The type of credential used at access points will affect the type of door reader that’s installed.
Some access control systems require credential authentication for entry while allowing exits with simple push buttons. However, when data must be logged for compliance, systems that require credentials both for entry and exit should be installed.
It may be possible to save money by reusing current credentials and other hardware in an upgraded access system. Your installer can tell you which control panels and access devices are compatible with the hardware you already have before you make an investment.
Some systems can be integrated with security and building management systems more easily than others. For current or future integration needs, be sure to select an access control system with an open-source design.
Biometric access control systems, such as those which require fingerprints, use the most secure credentialing method. And Bluetooth access control is the most secure non-biometric method.
For maximum access control security, consider multistep ID verification. Because multistep access control solutions use two or more credentials, they offer layered protection against unauthorized entries.
Integrating access control with other business systems can provide significant benefits for organizations, including improved security, improved workflows, centralized and remote management, and automated compliance with regulations.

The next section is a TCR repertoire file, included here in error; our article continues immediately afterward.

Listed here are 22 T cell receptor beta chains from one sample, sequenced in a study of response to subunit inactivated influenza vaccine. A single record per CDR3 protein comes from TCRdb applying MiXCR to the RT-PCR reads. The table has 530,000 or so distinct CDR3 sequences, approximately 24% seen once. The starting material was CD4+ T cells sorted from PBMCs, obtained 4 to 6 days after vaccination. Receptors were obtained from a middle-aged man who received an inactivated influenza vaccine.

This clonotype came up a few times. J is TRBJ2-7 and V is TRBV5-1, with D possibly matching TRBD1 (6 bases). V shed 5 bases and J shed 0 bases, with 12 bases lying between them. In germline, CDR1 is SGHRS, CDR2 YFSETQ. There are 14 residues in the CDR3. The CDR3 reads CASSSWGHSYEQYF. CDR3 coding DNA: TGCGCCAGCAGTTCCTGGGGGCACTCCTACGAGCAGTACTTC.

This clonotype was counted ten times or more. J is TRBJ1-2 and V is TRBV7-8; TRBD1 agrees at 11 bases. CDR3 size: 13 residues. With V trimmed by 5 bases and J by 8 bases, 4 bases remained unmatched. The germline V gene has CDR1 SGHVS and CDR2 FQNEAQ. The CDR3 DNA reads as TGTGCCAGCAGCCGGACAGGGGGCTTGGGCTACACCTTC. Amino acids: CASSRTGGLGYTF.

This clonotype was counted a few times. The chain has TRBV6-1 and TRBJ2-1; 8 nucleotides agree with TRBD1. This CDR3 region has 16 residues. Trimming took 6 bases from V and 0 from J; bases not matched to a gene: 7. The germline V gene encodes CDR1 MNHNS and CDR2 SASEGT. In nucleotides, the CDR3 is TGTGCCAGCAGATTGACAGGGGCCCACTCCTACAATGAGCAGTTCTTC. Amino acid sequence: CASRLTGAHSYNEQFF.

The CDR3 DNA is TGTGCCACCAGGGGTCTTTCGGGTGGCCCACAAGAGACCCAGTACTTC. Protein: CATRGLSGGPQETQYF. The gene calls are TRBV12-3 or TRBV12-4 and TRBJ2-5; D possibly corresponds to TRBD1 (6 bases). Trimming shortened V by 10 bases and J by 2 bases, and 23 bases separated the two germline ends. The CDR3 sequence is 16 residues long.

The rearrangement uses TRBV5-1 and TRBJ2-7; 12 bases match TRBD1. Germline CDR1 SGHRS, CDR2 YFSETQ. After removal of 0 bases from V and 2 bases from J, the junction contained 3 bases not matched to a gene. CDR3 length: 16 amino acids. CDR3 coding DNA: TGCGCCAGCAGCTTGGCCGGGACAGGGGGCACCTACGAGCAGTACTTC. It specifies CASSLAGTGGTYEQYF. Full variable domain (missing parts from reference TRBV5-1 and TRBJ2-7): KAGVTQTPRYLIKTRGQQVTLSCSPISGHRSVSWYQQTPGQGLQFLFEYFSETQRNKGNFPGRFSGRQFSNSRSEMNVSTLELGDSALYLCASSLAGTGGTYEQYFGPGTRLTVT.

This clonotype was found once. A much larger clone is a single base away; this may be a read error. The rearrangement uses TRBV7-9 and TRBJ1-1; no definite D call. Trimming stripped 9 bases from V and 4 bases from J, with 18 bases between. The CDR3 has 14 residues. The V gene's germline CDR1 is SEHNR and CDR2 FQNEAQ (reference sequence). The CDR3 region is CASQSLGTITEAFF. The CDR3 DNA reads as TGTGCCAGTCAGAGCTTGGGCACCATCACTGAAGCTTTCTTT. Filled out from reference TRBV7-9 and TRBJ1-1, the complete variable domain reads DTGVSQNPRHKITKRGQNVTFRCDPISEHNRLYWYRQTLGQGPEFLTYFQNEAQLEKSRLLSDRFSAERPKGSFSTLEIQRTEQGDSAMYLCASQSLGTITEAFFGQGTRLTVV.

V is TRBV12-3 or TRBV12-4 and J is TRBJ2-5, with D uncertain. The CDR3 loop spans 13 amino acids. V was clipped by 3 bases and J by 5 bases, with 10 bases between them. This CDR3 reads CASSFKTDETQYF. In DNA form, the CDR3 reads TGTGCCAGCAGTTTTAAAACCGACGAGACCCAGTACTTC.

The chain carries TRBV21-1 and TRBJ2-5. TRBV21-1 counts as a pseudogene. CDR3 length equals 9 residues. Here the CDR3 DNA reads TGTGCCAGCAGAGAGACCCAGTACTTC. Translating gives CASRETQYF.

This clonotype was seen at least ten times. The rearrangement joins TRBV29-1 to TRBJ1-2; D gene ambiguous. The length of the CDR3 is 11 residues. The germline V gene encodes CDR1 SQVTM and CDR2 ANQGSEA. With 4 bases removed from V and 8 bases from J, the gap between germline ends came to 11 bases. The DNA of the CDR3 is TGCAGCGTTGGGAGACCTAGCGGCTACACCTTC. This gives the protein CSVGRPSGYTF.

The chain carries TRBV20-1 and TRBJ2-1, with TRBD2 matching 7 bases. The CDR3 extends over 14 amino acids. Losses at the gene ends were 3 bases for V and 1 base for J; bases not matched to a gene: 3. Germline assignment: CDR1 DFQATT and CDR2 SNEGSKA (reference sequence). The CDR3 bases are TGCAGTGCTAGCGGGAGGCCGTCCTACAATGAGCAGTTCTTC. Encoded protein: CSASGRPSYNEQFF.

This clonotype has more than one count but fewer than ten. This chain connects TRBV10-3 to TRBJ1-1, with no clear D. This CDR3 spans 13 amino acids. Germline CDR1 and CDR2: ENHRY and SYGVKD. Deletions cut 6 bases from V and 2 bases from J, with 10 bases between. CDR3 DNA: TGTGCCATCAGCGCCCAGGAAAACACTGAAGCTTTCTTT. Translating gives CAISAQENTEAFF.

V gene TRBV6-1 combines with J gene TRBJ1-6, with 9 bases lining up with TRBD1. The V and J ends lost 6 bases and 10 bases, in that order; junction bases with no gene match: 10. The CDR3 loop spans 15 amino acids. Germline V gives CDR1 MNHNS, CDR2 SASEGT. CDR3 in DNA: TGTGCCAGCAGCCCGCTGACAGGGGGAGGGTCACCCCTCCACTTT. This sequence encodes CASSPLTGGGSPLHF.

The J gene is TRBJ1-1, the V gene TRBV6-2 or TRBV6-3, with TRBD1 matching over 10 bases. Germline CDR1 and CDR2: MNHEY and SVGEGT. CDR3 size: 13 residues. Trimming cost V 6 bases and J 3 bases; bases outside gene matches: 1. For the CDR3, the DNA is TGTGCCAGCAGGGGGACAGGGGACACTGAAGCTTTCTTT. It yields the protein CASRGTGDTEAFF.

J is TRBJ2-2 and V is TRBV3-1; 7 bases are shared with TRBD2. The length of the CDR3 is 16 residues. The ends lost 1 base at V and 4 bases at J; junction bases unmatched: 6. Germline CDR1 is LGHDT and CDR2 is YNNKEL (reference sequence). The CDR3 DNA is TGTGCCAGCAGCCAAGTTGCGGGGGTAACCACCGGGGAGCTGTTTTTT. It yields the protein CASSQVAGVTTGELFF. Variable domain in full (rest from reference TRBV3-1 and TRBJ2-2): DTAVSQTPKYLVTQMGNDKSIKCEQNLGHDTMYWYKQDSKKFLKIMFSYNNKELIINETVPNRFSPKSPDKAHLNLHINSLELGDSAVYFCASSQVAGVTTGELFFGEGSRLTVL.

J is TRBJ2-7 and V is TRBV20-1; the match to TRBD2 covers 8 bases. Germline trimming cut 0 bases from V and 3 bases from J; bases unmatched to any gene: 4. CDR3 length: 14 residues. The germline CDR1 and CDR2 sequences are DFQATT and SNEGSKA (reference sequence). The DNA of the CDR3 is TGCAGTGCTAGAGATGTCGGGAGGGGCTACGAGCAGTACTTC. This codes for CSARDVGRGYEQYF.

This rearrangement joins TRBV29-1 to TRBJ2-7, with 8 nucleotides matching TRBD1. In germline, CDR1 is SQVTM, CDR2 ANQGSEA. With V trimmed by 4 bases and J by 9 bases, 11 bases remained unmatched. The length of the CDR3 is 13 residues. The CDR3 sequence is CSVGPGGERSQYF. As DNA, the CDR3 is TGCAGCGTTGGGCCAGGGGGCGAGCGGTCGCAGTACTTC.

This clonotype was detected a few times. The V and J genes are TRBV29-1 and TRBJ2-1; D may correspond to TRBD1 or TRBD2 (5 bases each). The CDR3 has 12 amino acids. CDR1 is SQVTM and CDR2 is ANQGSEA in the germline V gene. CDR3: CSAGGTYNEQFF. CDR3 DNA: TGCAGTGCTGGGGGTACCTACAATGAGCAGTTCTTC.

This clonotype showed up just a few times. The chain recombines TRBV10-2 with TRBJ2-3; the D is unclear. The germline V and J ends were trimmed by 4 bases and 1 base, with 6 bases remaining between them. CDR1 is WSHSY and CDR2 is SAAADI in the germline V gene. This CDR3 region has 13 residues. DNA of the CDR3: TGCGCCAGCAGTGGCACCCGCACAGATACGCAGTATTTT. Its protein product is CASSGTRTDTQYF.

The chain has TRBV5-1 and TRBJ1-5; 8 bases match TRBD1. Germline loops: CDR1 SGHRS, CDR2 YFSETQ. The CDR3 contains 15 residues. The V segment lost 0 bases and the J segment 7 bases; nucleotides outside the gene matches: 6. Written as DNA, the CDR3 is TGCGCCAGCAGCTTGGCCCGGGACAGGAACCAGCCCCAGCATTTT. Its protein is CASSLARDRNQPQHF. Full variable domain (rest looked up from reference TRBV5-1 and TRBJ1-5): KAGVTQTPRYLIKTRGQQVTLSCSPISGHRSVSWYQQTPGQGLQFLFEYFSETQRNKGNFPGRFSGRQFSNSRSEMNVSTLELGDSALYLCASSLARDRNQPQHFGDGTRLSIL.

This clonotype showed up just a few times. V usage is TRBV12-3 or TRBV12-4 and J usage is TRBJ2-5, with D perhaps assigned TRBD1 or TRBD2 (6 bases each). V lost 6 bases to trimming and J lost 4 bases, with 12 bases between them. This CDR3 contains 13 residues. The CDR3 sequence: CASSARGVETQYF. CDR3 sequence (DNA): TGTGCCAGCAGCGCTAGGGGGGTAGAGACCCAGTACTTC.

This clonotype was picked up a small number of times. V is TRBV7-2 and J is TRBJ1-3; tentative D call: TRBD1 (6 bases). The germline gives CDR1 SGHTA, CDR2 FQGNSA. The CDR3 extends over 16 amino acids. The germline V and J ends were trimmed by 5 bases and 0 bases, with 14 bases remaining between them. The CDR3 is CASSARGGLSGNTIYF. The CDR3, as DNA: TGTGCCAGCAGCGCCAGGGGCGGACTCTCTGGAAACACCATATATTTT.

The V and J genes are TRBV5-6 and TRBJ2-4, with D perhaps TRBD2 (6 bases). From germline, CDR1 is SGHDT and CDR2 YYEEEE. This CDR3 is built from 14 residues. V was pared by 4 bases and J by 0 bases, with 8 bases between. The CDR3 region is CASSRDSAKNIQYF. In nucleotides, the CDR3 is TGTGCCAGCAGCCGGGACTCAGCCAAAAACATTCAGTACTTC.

Facilities that benefit the most from access control systems are offices, healthcare facilities, educational institutions, government buildings, industrial facilities, residential buildings, and hotels and resorts. That said, any facility with sensitive areas or resources can benefit from electronic access control.
Determine the level of security required for your property with a professional security assessment. Once you know what your needs are, evaluate different access control systems for their authentication methods, management tools, reporting capabilities, and options for scalability.